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Book Review: House Made of Dawn: An Example of Scenic Storytelling

By Edited Aug 1, 2015 0 0

In writing

House Made of Dawn, N. Scott Mamaday does not take the usual approach to storytelling. The complicated story bounces in and out and around the world and life of Abel and is difficult to follow. Abel is the main character and Native American struggling with life after his return from serving in WWII. A key element to following the storyline is at first not so obvious. Mamaday dedicates much of his prose descriptions of the surrounding landscape. Momaday’s choice of vivid and vibrant wording makes the scenery come to life with texture and dimension. An observant reader will recognize early on that the scenery descriptions are providing much more than a background setting. The scenery is an essential part of the story, used to compliment the moods and feelings of the characters and even to foreshadow coming events. Following the scenic story helps the reader to understand Abel and his story.

In the chapter July 28 of House Made of Dawn, Mamaday spends several pages painting the backdrop using eloquent and poetic wording. The scene is of changing seasons to a dry hot summer. Mamaday goes on to depict changes to the landscape that are more permanent. There are no more wolves, fewer eagles and a sadly caged eagle. This scenic story closely parallels what is happening to Abel. “Abel walked into the canyon. His return to the town had been a failure…” (53). Abel feels that not being able to talk to his grandfather or pray, sing or speak in his native language are failures. Abel does not fit into his native ‘landscape’ because he has changed too much. Much like the loss of wolves and the eagle in a cage, Abel feels lost and trapped in his own homeland.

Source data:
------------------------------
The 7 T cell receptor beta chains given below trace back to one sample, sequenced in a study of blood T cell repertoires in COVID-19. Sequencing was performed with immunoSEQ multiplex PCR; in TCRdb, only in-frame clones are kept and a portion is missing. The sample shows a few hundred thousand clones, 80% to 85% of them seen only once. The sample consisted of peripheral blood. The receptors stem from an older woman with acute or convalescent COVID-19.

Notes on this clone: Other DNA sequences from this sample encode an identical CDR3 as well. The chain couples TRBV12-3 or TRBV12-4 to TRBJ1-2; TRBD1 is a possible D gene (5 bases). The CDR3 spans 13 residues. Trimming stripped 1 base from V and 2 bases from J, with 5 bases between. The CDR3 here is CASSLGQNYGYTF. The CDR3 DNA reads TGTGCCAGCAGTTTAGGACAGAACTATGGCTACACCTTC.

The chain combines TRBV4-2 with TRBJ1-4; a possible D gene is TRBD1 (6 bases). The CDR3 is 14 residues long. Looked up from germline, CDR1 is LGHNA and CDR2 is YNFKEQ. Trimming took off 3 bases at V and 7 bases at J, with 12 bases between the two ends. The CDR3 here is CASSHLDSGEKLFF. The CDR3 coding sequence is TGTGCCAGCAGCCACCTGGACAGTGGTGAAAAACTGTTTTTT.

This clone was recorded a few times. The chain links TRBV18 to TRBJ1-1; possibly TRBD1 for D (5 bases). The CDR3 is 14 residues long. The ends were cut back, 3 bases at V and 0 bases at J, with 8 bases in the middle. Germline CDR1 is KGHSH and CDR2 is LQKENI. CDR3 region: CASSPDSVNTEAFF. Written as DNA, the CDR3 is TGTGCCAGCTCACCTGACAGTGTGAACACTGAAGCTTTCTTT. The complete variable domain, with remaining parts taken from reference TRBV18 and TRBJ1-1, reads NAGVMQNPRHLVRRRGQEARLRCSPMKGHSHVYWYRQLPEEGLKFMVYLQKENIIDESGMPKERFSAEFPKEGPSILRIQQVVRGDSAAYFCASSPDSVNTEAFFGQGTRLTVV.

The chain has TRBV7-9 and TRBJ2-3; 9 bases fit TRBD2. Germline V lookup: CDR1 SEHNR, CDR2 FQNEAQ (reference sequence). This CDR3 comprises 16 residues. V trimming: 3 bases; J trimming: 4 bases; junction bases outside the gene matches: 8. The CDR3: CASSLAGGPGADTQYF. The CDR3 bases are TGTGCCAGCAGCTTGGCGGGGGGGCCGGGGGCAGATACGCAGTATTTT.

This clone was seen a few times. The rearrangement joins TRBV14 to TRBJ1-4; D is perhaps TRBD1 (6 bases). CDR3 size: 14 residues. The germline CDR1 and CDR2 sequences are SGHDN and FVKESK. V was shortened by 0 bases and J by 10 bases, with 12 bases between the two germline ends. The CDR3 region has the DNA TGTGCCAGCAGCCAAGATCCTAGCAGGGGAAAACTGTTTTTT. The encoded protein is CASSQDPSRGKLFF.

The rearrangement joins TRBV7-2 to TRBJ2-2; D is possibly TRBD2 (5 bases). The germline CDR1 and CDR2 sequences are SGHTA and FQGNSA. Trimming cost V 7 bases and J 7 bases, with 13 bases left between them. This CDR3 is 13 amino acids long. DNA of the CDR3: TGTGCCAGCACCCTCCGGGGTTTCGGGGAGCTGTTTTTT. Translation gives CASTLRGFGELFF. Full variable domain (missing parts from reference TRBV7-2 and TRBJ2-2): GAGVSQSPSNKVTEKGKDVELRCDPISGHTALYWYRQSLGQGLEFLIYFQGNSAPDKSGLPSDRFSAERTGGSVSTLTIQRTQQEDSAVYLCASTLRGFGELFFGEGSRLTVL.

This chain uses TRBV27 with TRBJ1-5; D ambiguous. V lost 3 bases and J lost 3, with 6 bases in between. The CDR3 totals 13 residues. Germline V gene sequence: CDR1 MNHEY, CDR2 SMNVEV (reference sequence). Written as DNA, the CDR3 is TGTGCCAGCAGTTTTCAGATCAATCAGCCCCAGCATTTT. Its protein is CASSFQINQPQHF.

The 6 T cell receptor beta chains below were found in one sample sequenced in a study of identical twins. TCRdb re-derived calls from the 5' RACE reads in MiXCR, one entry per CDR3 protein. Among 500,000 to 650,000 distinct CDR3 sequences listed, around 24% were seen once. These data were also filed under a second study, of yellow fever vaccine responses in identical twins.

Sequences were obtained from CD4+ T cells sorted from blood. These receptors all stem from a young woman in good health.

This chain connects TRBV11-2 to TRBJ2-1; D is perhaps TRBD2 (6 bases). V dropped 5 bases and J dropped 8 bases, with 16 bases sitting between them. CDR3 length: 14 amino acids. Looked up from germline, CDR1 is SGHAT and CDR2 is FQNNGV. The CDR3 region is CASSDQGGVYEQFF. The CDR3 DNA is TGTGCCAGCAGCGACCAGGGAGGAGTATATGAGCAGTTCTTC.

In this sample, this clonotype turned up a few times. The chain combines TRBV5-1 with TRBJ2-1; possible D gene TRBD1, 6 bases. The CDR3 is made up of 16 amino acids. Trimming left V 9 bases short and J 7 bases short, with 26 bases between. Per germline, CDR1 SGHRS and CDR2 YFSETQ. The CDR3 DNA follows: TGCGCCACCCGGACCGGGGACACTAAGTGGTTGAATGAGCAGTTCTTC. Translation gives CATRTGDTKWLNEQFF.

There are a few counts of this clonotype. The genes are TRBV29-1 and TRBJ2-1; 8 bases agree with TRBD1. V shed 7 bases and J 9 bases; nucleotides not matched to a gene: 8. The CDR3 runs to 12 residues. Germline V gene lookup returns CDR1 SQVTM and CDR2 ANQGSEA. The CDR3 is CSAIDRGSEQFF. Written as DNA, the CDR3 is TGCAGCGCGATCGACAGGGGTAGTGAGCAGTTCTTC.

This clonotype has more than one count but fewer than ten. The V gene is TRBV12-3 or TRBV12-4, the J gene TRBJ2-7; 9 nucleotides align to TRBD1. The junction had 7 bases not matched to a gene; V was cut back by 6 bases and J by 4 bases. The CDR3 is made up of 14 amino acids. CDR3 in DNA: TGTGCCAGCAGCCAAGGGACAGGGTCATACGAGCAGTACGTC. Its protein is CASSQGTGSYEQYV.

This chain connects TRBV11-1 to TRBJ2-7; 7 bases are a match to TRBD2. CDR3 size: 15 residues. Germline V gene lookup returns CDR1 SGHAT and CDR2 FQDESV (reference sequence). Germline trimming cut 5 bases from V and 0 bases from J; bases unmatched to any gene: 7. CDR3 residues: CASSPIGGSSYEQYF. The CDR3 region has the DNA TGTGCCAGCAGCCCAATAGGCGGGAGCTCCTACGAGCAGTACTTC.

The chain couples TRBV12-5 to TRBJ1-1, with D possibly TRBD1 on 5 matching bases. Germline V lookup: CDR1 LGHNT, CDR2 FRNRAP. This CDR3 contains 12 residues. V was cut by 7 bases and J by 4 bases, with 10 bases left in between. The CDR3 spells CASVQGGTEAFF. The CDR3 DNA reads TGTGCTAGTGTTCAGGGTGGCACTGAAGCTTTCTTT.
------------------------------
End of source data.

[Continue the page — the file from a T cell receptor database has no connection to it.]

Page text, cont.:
By bringing something that otherwise may seem mundane and ordinary such as the landscape to the forefront of a story, Mamaday gives the reader a glimpse into the ideas of and beliefs of the Native American culture. For example, a tree is not just something in the background. It is to be reflected upon and used as a reminder of all that went into the tree, the rain, soil, sun and the animals in or on the tree. This is how House Made of Dawn (P.S.)">House Made of Dawn takes the reader through the story of Abel finding his way as a Native American in the story. Through what typically would be just the background setting, the scenery is brought to the foreground and not to be dismissed when reading this story.



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